Guided Meditation for the High Holidays

Focusing on the year that's ending.

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In recent years, some Jewish groups, especially the Jewish Renewal movement, have begun incorporating guided meditation into their worship and spiritual life. The following meditation was written for Tashlikh, the Rosh Hashanah ritual in which sins are symbolically tossed away, but it is appropriate for any time during the High Holiday season. Reprinted with permission from Ma'yan: The Jewish Women's Project.  

We begin this meditation by standing in mountain pose. So, make sure that:

  1. Your feet are about shoulder-width apart

  2. Your feet are pressing evenly into the floor

  3. Your knees are relaxed

  4. Your shoulders are loose and that your arms are dangling by your sides

  5. Your facial muscles are softened

  6. Your spine makes a straight line from your stomach to your neck, pulling up to a point above your head.

  7. Your arms are stretched straight by your sides.

Roots

Take a deep breath in through your nose and out through your mouth to secure this position. With each breath afterwards, see if you can notice tiny adjustments you can make to deepen the posture.

rosh hashanah meditationIn these next breaths, begin to imagine roots growing from all different parts of your feet, reaching deep into the ground. Imagine that these roots are pulling your feet down flat into the soil, supporting you-see if you can feel them from your toes, your heels, your arches, and the ball of your feet. Relax your arms, straighten your spine and breathe.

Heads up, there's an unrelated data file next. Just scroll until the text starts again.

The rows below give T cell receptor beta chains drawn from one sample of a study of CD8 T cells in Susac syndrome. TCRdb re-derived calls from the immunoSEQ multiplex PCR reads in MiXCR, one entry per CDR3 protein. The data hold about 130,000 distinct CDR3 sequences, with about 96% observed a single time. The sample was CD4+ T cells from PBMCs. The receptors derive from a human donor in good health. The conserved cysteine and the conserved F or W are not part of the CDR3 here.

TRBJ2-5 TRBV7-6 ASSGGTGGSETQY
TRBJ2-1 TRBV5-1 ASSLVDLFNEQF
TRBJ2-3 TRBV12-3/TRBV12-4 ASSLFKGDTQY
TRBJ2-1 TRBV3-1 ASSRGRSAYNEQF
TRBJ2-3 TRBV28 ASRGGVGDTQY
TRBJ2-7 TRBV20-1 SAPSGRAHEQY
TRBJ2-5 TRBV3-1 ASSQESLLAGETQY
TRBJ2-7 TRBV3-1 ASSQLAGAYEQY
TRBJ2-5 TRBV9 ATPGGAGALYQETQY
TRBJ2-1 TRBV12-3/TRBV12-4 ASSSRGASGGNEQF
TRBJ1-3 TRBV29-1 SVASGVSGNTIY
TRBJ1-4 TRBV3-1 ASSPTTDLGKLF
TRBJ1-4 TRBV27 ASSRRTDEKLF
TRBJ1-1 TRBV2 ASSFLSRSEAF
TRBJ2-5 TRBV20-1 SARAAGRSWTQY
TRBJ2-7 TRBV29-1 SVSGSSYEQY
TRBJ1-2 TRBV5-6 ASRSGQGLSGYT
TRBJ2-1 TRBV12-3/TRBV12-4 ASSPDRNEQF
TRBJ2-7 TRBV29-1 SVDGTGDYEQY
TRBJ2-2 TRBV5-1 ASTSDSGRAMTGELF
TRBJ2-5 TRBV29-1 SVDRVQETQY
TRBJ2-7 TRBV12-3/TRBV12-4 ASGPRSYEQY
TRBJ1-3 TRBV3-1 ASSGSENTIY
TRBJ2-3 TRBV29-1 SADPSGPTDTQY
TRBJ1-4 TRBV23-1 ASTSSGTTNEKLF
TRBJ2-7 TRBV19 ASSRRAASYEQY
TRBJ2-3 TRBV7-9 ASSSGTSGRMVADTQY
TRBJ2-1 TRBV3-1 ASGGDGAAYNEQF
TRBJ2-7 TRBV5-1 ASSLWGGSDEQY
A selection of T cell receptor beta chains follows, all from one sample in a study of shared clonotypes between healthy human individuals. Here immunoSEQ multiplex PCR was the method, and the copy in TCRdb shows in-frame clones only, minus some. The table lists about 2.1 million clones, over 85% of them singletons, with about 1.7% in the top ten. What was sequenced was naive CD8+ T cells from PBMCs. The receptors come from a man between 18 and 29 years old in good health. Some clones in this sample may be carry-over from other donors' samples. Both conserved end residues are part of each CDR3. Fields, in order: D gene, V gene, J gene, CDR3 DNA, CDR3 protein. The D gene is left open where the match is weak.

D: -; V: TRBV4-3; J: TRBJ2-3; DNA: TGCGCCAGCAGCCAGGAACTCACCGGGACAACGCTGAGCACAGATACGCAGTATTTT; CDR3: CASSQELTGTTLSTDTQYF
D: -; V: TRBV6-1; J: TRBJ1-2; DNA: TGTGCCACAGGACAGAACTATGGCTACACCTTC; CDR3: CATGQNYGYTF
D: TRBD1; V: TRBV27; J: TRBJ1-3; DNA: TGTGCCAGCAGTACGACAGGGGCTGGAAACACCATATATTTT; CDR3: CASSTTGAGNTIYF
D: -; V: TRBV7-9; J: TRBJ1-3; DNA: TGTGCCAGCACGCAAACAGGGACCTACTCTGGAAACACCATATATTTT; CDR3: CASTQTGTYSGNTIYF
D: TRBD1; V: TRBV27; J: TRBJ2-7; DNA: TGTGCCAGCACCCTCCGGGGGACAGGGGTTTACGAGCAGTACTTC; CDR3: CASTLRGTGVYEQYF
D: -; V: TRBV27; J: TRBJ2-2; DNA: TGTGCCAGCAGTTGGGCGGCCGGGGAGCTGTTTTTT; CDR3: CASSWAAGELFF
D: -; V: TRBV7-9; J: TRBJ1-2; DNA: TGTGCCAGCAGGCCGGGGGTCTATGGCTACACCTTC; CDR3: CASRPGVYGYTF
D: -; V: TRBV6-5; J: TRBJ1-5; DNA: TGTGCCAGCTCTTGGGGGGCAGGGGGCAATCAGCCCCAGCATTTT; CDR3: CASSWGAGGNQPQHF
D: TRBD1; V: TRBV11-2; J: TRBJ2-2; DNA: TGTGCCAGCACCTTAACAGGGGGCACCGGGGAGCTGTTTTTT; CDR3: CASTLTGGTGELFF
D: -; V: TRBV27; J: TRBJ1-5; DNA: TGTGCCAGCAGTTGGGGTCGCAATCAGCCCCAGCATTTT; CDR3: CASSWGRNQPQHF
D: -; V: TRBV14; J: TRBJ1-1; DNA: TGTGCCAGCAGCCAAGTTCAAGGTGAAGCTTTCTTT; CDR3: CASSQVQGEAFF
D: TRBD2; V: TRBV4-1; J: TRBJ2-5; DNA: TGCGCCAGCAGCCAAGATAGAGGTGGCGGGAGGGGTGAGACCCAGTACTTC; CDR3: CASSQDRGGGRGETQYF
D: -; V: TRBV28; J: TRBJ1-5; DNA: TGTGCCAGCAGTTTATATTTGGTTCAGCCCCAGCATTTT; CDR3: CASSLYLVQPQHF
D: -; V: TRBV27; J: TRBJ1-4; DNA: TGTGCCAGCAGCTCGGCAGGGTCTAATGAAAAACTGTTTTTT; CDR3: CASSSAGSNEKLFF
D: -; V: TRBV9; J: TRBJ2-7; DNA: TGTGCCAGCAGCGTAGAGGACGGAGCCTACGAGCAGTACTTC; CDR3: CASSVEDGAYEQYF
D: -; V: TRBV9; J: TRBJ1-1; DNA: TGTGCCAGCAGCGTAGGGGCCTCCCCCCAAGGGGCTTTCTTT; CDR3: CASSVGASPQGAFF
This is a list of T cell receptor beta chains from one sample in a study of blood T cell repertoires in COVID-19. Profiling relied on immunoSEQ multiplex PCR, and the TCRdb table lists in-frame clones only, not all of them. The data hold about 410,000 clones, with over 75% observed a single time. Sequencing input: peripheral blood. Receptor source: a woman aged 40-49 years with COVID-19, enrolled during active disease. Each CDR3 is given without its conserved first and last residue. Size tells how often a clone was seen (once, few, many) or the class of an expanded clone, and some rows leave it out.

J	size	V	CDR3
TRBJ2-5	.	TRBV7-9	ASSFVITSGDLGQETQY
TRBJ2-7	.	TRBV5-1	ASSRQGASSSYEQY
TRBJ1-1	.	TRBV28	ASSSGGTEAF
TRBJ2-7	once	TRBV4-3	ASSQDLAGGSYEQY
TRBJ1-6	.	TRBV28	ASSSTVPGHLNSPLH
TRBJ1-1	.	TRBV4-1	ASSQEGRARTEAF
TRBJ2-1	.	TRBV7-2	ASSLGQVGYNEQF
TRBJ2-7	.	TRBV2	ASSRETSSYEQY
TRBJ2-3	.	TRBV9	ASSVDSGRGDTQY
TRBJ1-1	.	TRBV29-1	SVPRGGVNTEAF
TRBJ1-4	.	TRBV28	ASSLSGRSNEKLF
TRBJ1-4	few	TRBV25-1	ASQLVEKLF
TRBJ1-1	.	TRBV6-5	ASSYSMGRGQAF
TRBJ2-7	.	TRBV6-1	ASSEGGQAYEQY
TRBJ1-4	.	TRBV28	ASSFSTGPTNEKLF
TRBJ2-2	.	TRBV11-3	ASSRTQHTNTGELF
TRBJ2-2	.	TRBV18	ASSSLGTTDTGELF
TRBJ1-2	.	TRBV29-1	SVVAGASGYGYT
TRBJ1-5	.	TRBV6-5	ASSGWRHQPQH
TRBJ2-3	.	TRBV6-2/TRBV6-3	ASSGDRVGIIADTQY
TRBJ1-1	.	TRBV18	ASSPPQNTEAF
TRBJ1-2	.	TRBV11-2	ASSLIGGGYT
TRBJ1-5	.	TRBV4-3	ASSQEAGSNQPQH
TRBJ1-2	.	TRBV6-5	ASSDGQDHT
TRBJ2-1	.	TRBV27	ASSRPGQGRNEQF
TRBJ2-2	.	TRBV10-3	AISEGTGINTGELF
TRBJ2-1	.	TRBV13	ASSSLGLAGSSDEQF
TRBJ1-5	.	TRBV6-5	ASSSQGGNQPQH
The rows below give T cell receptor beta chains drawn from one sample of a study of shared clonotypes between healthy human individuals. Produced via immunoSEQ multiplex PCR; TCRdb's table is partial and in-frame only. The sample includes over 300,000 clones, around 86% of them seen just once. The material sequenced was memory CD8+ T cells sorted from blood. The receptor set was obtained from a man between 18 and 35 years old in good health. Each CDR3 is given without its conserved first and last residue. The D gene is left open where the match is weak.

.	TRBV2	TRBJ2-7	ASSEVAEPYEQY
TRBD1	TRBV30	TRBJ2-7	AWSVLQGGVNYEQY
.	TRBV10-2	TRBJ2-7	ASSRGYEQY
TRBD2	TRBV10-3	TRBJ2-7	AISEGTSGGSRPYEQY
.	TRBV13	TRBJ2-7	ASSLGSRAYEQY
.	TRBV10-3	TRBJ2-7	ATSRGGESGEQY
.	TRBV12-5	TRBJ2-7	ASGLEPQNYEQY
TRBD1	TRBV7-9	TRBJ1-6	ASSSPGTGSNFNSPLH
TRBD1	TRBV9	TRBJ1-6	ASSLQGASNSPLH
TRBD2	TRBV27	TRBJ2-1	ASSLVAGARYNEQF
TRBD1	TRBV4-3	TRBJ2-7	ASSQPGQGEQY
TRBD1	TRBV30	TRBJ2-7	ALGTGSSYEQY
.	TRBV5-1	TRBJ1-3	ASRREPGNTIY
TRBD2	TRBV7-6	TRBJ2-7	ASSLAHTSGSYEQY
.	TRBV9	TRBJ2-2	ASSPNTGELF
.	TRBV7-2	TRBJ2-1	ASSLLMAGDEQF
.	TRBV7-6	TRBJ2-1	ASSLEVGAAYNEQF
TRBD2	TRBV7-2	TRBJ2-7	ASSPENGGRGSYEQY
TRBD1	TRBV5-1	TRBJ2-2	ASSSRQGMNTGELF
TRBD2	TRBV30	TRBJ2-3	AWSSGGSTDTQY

The Past Year

Now that we're in a relaxed position, start to think back through this past year. Let images enter and exit your mind-small moments, meaningful moments, smells, pictures and faces. Think back now to last Elul [the month preceding Rosh Hashanah], last September: where were you at the last High Holiday cycle? What promises had you made? What goals did you have for the coming year?

Move now into late September and October, the middle of fall, the Hebrew month of Tishrei; the holiday of Sukkot and the time for harvesting. What kinds of benefits did you reap this year? Financial? Educational? Experiential? See if you can recall them now.

Think now about last November, roughly the Hebrew month of Heshvan. Late fall, colder weather. The natural world slowly moving from bountiful to barren as the winter moves in, so that the cycle can begin again in the spring. Think now about changes that you made in your life this year. What patterns did you break? What new work did you take on?

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Erika Katske is the Executive Director at San Francisco Organizing Project. She was previously a Program Associate at Ma'yan: the Jewish Women's Project.